Then a woman said, Speak to us of Joy and Sorrow.
And he answered:
Your joy is your sorrow unmasked.
And the selfsame well from which your laughter rises was oftentimes filled with your tears.
And how else can it be?
The deeper that sorrow carves into your being, the more joy you can contain.
Is not the cup that holds your wine the very cup that was burned in the potter’s oven?
And is not the lute that soothes your spirit, the very wood that was hollowed with knives?
When you are joyous, look deep into your heart and you shall find it is only that which has given you sorrow that is giving you joy.
When you are sorrowful look again in your heart, and you shall see that in truth you are weeping for that which has been your delight.
Some of you say, “Joy is greater than sorrow,” and others say, “Nay, sorrow is the greater.”
But I say unto you, they are inseparable.
Together they come, and when one sits alone with you at your board, remember that the other is asleep upon your bed.
Verily you are suspended like scales between your sorrow and your joy.
Only when you are empty are you at standstill and balanced.
When the reassure-keeper lifts you to weigh his gold and his silver, needs must your joy or your sorrow rise or fall.
Christian Schloe- Moth Princess.
I sat quietly, feeling, listening, but all I could feel was snow silently falling all around me, as I walked a winter landscape, cold and glittering. Snow floating, soft like feathers upon the air.
And then a distant summer, fields of green, of color, flowers in the grass. A glimmering light just out of reach.
And silky petals of rose, swirling inside of me, in my heart, as I knelt before the altar in the still of night, whispering thanks.
I prayed to her, to the goddess I long for, but whom I forget to trust as I walk through my day, my life, and then wonder why I feel empty, alone. I always want to be filled with something, with rose, with love, and I forget it’s possible to go there, to step into that softly colored light. I look for her, hoping for her touch, her kiss, petals of rose swirling.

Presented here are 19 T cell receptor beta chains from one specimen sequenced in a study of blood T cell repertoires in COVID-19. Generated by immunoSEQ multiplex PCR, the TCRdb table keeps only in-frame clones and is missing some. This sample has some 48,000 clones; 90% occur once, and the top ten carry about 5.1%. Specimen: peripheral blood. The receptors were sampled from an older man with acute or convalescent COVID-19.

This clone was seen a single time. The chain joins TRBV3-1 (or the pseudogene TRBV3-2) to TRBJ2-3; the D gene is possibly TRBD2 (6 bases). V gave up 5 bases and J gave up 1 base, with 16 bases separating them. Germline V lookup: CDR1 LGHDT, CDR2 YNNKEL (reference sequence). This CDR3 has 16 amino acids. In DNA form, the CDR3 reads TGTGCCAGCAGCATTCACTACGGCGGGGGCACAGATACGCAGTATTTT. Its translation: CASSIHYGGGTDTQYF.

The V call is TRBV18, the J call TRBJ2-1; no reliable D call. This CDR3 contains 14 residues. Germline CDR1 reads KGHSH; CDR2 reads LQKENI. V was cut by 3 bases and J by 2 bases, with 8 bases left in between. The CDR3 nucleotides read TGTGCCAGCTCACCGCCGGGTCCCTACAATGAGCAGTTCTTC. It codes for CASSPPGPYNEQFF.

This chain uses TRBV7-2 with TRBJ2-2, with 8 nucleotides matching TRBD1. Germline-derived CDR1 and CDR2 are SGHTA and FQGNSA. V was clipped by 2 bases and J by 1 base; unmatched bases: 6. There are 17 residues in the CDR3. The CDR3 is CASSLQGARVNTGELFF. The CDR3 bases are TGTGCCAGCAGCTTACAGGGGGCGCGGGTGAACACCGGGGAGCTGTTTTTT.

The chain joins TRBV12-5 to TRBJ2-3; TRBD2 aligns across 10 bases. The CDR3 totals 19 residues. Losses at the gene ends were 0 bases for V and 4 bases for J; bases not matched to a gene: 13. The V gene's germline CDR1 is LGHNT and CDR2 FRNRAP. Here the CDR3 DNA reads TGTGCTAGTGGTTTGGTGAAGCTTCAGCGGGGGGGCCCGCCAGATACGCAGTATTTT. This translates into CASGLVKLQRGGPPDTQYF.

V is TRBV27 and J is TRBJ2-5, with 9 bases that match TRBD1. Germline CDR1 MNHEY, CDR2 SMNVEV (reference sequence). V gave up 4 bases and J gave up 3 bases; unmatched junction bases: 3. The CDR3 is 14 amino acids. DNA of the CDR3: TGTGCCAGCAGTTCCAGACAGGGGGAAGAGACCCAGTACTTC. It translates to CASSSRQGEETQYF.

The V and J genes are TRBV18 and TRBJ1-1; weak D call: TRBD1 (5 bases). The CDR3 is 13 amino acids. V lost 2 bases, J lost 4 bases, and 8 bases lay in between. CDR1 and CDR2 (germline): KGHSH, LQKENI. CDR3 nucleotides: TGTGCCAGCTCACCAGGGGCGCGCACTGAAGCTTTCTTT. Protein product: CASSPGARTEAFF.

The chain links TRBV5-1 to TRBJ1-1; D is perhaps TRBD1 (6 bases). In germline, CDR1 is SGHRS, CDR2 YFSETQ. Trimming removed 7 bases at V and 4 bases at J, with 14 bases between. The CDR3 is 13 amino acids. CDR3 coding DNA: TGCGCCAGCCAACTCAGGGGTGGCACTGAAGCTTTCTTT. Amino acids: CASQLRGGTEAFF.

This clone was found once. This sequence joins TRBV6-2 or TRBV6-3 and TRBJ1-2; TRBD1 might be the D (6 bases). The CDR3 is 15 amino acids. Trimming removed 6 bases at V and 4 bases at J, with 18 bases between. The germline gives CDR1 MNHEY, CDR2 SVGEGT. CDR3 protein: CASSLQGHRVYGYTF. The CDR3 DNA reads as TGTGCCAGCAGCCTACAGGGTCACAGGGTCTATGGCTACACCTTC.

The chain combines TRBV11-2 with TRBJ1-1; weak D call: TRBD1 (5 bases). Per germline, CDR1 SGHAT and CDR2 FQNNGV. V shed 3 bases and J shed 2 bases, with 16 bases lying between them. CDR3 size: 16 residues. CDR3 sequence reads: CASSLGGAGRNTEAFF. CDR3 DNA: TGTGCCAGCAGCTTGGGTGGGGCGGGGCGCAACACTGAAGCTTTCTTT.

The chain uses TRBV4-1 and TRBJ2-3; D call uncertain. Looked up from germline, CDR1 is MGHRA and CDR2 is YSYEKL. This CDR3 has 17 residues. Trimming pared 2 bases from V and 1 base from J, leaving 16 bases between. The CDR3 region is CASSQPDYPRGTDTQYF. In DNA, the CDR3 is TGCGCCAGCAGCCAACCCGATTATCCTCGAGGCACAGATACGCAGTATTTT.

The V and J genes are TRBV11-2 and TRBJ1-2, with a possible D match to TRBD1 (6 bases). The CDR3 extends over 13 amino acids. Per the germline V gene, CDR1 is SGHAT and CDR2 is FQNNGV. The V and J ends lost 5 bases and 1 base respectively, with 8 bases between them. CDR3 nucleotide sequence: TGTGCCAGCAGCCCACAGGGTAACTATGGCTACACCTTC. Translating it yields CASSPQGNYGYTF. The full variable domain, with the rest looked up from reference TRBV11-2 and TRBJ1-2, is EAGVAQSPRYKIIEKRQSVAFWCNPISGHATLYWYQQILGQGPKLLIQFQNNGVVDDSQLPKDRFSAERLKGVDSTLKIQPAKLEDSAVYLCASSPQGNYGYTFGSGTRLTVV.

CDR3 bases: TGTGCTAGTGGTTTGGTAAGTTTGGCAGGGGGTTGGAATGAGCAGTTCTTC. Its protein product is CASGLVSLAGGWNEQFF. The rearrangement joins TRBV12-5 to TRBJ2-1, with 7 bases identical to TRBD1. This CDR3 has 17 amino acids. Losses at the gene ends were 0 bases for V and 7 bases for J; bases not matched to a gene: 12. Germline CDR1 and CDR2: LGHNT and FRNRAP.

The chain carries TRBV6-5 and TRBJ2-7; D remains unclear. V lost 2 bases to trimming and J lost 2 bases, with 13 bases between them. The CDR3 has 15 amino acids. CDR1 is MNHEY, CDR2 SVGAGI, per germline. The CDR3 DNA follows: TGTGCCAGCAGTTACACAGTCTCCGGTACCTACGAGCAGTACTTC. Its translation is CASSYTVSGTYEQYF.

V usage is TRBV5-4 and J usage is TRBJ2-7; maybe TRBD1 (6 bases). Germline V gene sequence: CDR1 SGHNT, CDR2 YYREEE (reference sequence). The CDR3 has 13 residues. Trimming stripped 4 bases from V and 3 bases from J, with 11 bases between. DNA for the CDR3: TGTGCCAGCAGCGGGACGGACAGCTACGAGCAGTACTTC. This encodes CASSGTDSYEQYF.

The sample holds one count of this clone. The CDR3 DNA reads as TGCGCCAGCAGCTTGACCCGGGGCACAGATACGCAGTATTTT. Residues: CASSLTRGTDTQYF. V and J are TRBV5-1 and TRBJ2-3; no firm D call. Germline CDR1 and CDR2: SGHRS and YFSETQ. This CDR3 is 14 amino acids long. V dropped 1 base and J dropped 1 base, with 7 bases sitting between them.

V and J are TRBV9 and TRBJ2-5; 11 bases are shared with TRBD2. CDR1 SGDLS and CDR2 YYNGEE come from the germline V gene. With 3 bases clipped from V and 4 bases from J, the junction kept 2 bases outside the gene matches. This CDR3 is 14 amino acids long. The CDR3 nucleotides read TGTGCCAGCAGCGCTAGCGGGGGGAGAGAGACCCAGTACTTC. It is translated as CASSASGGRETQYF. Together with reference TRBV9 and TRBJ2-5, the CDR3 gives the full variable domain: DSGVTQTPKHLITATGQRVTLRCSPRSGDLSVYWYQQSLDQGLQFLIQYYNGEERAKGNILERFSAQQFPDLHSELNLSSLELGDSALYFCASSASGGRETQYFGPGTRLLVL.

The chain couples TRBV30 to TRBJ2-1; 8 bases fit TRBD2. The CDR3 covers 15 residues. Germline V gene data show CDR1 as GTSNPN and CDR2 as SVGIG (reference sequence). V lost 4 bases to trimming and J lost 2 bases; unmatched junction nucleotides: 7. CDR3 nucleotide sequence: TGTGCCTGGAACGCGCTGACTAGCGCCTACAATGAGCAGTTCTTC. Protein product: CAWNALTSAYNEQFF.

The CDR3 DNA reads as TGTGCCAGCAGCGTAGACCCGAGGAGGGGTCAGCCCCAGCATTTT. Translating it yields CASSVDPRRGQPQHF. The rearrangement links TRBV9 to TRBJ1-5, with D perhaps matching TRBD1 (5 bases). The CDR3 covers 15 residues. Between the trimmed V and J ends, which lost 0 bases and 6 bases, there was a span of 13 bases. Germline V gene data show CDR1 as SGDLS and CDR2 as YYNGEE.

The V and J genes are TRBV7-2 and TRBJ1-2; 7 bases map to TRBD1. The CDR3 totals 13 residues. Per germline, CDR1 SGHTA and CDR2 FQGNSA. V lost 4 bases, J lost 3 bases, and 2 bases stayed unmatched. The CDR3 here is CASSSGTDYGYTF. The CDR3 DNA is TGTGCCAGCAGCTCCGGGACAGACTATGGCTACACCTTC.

*Painting by Victor Nizovtsev
I woke up to the soft sound of chimes outside my window, the cold air spilling in, the world full of sunshine and bright shining mountains.
I feel I have no words in me today. Maybe they’ll come a bit later, but I’ll share something I wrote a few days ago, that I left unpublished because I had already written so much that day.
We drove along the narrow windy roads of home, and I kept silent, captivated by the glittering lake so close to us, by the light in the trees, the overflowing gardens. The day felt so fresh and sparkling, and I looked at the sky, saw how yesterday’s storm lingered at the edge of everything, dark clouds along the mountains and hills. But they had opened up, letting the sun spill into the valley, leaving it bright and golden. Everything was so full of color, the purple heather, the bright green moss, orange flowers in the grass.
I saw autumn forests reflected in still black lakes, and wondered if there could be anything more beautiful. I wanted to kneel down and dip my fingers in the water. I wanted to breathe the air and feel the sun on my face, in my hair. I wanted to slowly step along the path, without rush, without a place to be or anything pressing to be done.
I hear the eagle now, though I don’t see her. The day is slipping away, and I’m afraid it will be gone before I can take it all in, deeper, into my soul. I want to listen, to something, I’m not sure what. Perhaps I feel something happening, something trickling forth around me, inside of me. I can’t quite put my finger to it, what it is, what it means. My dreams still stay with me, and I would like to sit quietly for a moment and listen to them. I feel they have a voice, but I’m not paying enough attention. I feel them nudging me, asking me to remember, to open my eyes and see.
The sun is slowly setting, inching closer to the mountains. I want to sit on the stairs, in that sliver of sunlight before it’s gone.